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How yoghurt plants add flavour to Kenyan varsities

By Fredrick Oginga | Updated Tue, April 18th 2017 at 11:56 GMT +3

Egerton University’s plant is giving hope to both students and staff of the premiere agricultural training college. The facility, managed by Egerton University Investment Company, is one of the institution’s income generating projects.

It is situated close to the university’s Science Complex and provides value addition services to milk and milk products from the 20,000 acre Ng’ongogeri Farm, which houses more than 500 dairy cattle. JKUAT is also producing yoghurt

According to the university website, the dairy production unit collects close to 3,000 litres of milk daily. The university encourages students to come up with their own well researched dairy products and start their own businesses.

Already, hundreds of students taking dairy, food science and technology studies are reaping the benefits.

The students formed an association which apart from providing cheap labour to the yoghurt plant, has been using some of the resources and knowledge acquired in lecture halls to produce dairy products such as yoghurt and cheese.

John Waweru, a graduate from the university, owns a processing firm, Winnas Dairies, worth over Sh800,000. Waweru, 29, said he used the skills he learnt at Egerton to start the firm.

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“I started the processing firm in early 2013, two years after graduating from Egerton University. It is now worth about Sh800,000,” he said.

He said he noticed he could buy milk from his father who had close to 60 dairy cattle at a lower price and add value to it as he had learnt at Egerton University.

Several other students and graduates are reaping big from what they learnt at Egerton’s yoghurt plant. Some students are also buying dairy products in bulk at a cheaper price and selling them to shop owners and vendors at a slightly higher price. One such is Jared Opinya, a nutrition graduate.

He says he made, packaged and sold the Egerton yoghurt to other students to raise money to pay school fees. He ended up building a major business foundation that acts as a source of income two years since he graduated.

According to the university’s website, the plant, which was acquired and established in 1978 through the help of Unicef, FAO, Kenyan government, Guldford and Humbledon Villages in England, has helped train technologists from ten other countries, including Ghana, Nigeria, Tanzania, Ethiopia, South Africa and Namibia.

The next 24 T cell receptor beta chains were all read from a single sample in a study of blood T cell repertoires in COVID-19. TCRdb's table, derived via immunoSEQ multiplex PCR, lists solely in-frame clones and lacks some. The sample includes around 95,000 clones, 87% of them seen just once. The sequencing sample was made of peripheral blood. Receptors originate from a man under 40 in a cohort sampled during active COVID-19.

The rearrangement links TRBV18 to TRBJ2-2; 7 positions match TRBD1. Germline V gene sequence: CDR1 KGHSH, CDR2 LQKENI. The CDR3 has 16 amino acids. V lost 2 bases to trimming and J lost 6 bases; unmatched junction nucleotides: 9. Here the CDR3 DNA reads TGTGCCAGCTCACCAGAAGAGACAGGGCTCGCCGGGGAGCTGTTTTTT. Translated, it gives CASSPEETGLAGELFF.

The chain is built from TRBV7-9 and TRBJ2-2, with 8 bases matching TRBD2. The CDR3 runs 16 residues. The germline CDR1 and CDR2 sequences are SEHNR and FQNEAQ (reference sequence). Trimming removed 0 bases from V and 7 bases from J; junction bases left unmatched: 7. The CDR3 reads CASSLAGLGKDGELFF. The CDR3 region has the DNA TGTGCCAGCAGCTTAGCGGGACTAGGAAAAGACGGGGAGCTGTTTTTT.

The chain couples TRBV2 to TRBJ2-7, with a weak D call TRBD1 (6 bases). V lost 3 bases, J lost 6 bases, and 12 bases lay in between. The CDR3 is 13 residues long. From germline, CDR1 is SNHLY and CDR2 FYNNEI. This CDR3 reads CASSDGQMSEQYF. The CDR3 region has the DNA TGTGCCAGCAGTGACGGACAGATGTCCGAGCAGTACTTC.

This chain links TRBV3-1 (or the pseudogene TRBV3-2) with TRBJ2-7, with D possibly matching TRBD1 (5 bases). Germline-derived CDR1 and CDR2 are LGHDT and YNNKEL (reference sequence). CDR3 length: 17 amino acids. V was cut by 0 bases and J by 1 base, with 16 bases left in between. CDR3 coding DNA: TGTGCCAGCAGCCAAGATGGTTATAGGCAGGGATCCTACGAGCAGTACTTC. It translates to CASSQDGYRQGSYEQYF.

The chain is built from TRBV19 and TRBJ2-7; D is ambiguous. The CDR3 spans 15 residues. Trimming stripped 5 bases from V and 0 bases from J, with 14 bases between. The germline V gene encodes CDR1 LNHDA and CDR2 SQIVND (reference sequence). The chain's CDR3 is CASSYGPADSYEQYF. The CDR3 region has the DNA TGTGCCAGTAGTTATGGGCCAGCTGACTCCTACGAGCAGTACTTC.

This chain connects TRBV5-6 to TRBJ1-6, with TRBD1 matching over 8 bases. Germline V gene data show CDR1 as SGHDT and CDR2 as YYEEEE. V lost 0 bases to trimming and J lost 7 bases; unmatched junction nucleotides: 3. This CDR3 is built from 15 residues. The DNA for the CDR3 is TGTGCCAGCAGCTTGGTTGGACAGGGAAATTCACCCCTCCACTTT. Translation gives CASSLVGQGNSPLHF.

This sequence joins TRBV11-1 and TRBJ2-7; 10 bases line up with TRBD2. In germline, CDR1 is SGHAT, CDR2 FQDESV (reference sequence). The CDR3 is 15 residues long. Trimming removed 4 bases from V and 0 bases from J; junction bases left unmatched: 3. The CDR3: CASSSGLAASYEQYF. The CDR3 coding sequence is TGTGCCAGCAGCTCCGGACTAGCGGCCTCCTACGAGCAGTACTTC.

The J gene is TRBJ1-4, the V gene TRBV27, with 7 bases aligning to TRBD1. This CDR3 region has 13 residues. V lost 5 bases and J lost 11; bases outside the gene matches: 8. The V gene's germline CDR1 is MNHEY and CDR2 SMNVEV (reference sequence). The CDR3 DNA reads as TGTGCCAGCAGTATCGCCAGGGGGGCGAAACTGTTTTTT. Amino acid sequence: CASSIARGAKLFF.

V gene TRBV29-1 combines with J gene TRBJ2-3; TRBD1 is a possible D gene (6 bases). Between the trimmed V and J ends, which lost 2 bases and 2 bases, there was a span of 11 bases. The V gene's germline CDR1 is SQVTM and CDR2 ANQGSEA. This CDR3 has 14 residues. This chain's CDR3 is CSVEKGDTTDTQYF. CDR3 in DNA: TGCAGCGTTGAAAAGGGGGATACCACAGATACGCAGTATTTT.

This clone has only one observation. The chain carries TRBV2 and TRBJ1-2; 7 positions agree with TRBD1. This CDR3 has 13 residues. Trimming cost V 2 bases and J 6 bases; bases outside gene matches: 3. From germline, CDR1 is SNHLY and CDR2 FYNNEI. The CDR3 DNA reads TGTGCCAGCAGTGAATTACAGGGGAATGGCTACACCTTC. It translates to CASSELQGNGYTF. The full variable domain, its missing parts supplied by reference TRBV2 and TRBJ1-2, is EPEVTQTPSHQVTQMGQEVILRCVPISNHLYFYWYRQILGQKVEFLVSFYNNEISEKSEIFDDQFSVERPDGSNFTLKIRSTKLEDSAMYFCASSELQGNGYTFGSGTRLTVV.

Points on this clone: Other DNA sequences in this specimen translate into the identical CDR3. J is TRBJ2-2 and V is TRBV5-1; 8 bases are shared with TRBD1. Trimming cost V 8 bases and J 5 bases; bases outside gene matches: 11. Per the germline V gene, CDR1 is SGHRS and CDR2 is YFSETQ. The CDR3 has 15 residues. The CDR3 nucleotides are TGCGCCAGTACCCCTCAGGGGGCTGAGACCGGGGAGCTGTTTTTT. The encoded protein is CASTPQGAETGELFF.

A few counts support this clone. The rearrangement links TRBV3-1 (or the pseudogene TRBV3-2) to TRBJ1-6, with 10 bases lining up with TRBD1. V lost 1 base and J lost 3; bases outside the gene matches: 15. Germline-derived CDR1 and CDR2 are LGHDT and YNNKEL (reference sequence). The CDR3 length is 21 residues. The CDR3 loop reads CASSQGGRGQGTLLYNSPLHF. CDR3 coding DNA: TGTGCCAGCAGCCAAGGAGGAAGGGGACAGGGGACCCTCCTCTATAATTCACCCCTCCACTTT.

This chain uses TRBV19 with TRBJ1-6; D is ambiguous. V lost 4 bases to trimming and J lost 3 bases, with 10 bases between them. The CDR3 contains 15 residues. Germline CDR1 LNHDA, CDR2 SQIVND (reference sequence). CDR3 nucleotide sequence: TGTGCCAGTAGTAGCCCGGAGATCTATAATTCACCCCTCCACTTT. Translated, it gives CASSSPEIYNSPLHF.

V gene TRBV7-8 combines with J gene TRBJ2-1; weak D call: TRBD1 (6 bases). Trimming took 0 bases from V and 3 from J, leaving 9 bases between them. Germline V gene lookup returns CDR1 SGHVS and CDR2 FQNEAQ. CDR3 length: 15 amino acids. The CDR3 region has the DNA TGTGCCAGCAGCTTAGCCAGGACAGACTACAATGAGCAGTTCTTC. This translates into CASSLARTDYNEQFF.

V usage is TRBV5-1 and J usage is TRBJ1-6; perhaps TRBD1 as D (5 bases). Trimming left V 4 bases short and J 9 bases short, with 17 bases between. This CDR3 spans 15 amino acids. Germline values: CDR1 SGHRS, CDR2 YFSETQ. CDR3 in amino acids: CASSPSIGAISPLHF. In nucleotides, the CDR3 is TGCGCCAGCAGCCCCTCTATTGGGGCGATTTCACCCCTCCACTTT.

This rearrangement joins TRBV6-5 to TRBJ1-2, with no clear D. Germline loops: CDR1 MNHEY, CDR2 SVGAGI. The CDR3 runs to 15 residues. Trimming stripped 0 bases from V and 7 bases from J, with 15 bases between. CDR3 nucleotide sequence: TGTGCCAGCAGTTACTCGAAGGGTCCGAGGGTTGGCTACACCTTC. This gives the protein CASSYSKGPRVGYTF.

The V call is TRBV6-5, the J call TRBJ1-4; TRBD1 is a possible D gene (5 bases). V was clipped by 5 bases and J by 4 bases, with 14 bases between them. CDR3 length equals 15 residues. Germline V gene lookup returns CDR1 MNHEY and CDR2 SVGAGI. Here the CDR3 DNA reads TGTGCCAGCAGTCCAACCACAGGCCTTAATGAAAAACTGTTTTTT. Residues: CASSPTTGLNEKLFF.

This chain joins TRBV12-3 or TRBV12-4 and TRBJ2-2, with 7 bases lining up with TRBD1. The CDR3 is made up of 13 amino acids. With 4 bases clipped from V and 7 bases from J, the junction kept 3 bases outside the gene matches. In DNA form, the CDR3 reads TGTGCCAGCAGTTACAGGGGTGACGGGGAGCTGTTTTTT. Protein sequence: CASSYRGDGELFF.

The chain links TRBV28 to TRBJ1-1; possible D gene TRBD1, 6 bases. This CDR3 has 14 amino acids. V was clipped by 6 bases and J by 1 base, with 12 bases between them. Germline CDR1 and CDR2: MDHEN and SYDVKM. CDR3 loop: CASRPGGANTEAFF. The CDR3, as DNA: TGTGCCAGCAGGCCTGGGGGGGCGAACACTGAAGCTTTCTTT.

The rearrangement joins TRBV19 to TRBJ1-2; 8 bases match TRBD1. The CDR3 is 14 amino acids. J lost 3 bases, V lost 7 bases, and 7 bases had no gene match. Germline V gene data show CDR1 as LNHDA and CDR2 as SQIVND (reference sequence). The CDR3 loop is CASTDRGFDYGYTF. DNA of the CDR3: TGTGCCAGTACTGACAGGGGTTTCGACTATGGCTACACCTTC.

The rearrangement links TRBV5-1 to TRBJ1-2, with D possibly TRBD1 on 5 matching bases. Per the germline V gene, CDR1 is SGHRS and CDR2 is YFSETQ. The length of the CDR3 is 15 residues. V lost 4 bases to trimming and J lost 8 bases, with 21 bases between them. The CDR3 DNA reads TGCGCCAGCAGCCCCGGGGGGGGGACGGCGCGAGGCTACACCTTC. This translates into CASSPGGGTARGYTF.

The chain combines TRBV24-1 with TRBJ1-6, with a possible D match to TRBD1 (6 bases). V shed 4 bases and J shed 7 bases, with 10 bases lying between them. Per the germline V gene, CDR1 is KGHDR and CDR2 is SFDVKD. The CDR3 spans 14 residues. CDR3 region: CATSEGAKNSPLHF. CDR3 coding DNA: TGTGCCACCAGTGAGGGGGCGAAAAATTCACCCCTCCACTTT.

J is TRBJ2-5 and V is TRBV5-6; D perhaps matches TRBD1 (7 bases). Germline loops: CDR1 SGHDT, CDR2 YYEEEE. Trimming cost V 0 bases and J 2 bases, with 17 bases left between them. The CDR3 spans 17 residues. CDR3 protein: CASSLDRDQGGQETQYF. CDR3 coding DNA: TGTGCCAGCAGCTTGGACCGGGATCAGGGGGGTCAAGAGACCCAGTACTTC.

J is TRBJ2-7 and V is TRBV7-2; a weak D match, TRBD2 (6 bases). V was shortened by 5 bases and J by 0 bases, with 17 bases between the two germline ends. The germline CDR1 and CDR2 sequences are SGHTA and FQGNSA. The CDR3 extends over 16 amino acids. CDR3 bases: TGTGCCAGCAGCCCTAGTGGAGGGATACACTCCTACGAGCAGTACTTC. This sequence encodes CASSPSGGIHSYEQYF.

But Egerton is not alone. Jomo Kenyatta University of Agriculture and Technology (JKUAT) in September last year started producing yoghurt.

The university partnered with local firm Tropikal Brands Africa to commission a dairy plant that produces “child-friendly” yoghurt for local markets. The university announced that it would invest Sh350 million in a joint venture with Nissin Food Holdings Company Limited of Japan in putting up a food factory mainly focused on manufacturing instant noodles.

Whereas Egerton yoghurt brands still struggle to move past Nakuru County markets, JKUAT is selling its brand to supermarkets throughout the country.

It is projected that both Egerton and JKUAT will perform better with the new support being received from the government and different entities in the private sector.

The 2017-2018 budget has increased funds meant to promote research in institutions of higher learning. 

Varsities diversify income sources

Public universities have been increasing investment in a range of sectors.

A few years ago, Moi University acquired the collapsed Rift Valley Textile Mills East Africa from the government, reviving it to become a thriving enterprise, which is now producing products such as flannels, flags, bags, bedding and designer clothes.

Kenyatta University has developed a “University City” (Unicity) comprising a multi-million shilling shopping mall, a hyper-market, retail shops, banks, ATM points and a fuel station.

The University of Nairobi also owns more than 1,000 acres of land on the outskirts of the city which it uses to breed top grade cattle and poultry, and grow fruits and vegetables.

Hundreds of workers are employed on the farm which, also provides students with opportunities for practical lessons.